Barozzi Veiga's Design for Oolite Arts Unveiled

John Hill
12. April 2022
Image courtesy of Oolite Arts

Created in 1984 as ArtCenter/South Florida and now going by the name Oolite Arts, the arts organization's new home will be located at 75 NW 72nd Street in Miami, which they describe as "a burgeoning arts district" that is "close to many artist studios, homes, and galleries." Oolite Arts selected Barozzi Veiga, the studio of Fabrizio Barozzi and Alberto Veiga, in February 2020. The studio is working on this, their first built project in the United States, with Charles H. Benson & Associates, the local architect on the project.

Image courtesy of Oolite Arts
"We understand architecture as a background for life or work. We try to give the artist the best conditions to work. And that means finding this balance between a very intimate space, which is represented by the studio, and a space for community life, which is part of Oolite’s DNA."

Fabrizio Barozzi

Image courtesy of Oolite Arts

Renderings for the new building show a low-slung mass that is sympathetic to its low-rise context but stands out from it through dozens of vertical projections that are intended to function as skylights, solar chimneys, wind catchers, and water tanks. The building's numerous program spaces — studios, galleries, theater, classrooms, maker space, print studio, offices — are oriented around an internal courtyard envisioned as an "unexpected oasis" and "a new kind of public space in the neighborhood." Openings in the perimeter of the rectangular building provide access to the courtyard, an effort on the part of Oolite Arts to reach out to the neighborhood and "encourage community activity."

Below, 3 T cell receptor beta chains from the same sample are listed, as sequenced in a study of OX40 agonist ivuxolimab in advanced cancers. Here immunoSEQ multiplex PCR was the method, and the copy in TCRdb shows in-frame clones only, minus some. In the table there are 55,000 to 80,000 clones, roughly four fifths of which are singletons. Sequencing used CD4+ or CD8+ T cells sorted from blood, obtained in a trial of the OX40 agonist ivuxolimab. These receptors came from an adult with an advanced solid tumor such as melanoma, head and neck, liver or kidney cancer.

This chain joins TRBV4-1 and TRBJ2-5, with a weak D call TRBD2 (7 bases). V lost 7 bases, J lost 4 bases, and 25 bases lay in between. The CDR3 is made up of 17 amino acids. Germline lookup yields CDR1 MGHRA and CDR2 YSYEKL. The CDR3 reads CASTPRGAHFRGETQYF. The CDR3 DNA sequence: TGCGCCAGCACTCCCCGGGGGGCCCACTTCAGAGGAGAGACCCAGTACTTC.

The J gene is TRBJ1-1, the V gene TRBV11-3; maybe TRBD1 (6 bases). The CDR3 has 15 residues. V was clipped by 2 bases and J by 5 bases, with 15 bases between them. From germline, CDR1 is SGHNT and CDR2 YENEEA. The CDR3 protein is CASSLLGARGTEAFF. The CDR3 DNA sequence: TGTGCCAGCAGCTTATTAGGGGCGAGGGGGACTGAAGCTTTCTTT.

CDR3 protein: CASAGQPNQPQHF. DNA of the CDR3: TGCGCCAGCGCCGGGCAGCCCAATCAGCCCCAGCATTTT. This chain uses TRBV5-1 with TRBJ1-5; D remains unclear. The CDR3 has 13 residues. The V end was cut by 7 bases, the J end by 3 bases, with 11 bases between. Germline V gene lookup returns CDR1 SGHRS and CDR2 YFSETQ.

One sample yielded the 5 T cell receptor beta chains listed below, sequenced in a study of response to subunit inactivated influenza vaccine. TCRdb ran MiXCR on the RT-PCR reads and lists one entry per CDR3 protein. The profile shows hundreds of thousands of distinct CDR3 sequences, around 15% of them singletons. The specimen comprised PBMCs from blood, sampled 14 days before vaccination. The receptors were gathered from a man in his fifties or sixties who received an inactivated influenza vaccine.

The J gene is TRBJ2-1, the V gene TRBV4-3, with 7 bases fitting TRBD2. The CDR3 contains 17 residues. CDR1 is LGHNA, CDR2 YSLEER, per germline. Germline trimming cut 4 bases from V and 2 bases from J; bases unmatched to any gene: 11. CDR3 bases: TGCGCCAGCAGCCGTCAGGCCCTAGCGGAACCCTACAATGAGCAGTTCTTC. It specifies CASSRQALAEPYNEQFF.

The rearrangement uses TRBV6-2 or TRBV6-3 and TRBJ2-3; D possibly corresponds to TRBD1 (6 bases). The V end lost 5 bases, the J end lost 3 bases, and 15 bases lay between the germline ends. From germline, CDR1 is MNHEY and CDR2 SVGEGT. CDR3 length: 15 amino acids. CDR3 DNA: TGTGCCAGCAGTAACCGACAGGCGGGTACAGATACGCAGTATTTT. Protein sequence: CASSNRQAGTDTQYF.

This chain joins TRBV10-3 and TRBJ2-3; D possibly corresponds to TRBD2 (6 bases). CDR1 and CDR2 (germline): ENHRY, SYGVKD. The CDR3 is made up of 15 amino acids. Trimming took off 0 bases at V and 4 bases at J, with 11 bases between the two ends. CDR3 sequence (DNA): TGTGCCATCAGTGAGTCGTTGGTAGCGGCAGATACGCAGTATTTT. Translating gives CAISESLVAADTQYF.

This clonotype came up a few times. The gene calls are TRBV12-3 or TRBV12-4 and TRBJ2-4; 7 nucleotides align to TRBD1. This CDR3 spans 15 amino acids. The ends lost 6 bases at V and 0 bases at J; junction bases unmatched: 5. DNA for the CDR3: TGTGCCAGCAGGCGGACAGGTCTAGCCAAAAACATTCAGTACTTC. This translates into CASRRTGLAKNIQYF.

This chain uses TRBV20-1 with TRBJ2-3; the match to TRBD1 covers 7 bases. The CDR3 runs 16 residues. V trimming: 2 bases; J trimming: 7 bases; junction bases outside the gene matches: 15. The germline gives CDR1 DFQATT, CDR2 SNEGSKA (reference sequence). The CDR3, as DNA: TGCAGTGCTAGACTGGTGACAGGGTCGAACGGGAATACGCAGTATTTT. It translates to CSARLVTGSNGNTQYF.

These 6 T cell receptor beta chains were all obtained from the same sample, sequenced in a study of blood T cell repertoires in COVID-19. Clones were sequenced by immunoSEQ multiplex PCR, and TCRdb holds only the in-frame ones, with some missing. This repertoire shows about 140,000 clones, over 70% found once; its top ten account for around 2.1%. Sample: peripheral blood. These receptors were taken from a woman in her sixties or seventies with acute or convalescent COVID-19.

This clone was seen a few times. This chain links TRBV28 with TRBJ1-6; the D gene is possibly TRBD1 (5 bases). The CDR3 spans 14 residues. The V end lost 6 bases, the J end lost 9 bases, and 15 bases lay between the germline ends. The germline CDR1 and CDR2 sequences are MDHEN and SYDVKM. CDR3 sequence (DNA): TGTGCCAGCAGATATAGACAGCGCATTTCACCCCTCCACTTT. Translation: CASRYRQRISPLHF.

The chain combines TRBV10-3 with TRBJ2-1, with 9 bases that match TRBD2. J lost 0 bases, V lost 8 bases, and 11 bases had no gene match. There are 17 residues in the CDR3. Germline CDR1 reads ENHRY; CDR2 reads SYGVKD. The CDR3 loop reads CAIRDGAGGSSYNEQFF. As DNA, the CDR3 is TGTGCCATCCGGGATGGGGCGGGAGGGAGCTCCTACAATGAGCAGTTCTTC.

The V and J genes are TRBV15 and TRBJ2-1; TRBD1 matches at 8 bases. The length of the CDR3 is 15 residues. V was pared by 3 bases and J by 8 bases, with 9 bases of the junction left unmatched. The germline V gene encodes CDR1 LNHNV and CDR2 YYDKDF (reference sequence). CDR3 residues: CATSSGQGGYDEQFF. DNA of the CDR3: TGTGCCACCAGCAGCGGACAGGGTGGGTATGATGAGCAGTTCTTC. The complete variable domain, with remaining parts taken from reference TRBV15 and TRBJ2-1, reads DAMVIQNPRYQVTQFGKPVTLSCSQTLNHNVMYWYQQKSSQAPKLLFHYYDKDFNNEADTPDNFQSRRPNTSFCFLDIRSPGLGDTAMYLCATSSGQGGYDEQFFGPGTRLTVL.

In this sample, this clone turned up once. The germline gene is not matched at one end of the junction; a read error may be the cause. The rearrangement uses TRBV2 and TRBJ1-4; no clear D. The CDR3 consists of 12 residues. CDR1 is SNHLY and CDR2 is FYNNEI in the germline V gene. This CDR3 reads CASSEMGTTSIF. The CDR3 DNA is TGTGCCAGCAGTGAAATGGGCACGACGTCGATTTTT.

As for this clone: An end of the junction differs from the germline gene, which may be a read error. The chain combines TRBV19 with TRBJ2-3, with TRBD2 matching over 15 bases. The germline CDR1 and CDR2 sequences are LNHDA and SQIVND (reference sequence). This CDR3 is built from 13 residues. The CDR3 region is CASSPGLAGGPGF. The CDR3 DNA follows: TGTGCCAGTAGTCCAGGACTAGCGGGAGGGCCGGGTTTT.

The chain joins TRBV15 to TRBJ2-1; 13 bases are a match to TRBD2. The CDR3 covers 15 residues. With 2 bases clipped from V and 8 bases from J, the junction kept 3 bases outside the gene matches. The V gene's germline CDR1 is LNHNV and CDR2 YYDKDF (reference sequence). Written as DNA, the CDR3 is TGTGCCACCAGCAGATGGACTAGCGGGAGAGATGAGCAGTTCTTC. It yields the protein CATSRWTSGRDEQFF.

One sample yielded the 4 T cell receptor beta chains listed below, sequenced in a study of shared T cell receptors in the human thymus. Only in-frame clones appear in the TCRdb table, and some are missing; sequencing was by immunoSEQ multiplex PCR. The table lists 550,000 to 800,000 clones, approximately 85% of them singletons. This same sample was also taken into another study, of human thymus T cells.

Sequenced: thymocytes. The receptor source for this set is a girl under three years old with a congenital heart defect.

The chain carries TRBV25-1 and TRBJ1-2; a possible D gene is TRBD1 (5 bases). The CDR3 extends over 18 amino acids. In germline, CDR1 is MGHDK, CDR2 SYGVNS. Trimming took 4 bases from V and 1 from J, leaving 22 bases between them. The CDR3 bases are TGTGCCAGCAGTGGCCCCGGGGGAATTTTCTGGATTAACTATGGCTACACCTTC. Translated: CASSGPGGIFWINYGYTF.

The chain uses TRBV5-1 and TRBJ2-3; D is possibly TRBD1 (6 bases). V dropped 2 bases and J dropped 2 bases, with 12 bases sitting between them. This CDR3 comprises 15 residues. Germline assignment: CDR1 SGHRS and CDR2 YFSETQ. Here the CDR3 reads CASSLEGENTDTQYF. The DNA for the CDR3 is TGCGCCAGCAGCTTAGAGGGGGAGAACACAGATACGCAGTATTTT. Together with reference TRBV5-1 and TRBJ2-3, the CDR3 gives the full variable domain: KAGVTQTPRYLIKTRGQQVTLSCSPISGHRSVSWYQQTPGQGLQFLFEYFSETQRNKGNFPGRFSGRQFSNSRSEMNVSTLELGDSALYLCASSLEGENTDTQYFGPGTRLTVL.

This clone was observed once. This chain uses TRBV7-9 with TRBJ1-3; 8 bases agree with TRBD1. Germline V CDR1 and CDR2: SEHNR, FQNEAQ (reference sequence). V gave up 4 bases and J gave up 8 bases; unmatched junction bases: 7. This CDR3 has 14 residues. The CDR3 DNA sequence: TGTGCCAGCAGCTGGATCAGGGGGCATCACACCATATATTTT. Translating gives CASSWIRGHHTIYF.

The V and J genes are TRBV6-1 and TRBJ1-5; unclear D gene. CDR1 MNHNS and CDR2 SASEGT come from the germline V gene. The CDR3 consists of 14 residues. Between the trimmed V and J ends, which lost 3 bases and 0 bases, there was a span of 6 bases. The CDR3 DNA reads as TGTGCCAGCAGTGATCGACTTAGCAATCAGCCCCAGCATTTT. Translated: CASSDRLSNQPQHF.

Image courtesy of Oolite Arts
"We wanted the project to be a surprise for the artists and the community. Behind this opaque concrete wall, you don't expect to have such an exuberant garden. This can create a kind of beautiful surprise when you discover the interior."

Fabrizio Barozzi

Image courtesy of Oolite Arts

With its smooth concrete surfaces, vegetation, outdoor spaces, accessible rooftop, and clear effort in connecting to its surroundings, Barozzi Veiga's design for Oolite Arts is reminiscent of their earlier design for the Tanzhaus Zürich. This writer, with his World-Architects colleagues, got a tour of the Tanzhaus ahead of its September 2019 opening. One of the strongest impressions was the site-specific nature of the plan, particularly the way it integrated public pathways in front of the building and vertical access through the terraced building topped by a planted roof. If the elements of Oolite Arts carry through to construction as envisioned, the building in Miami should be as successful as the one in Zurich.

Image courtesy of Oolite Arts
"I think that if we succeed with this balance between a calm atmosphere for artists that can be open and can be shared with the citizens of the neighborhood, the building will succeed."

Alberto Veiga

Image courtesy of Oolite Arts

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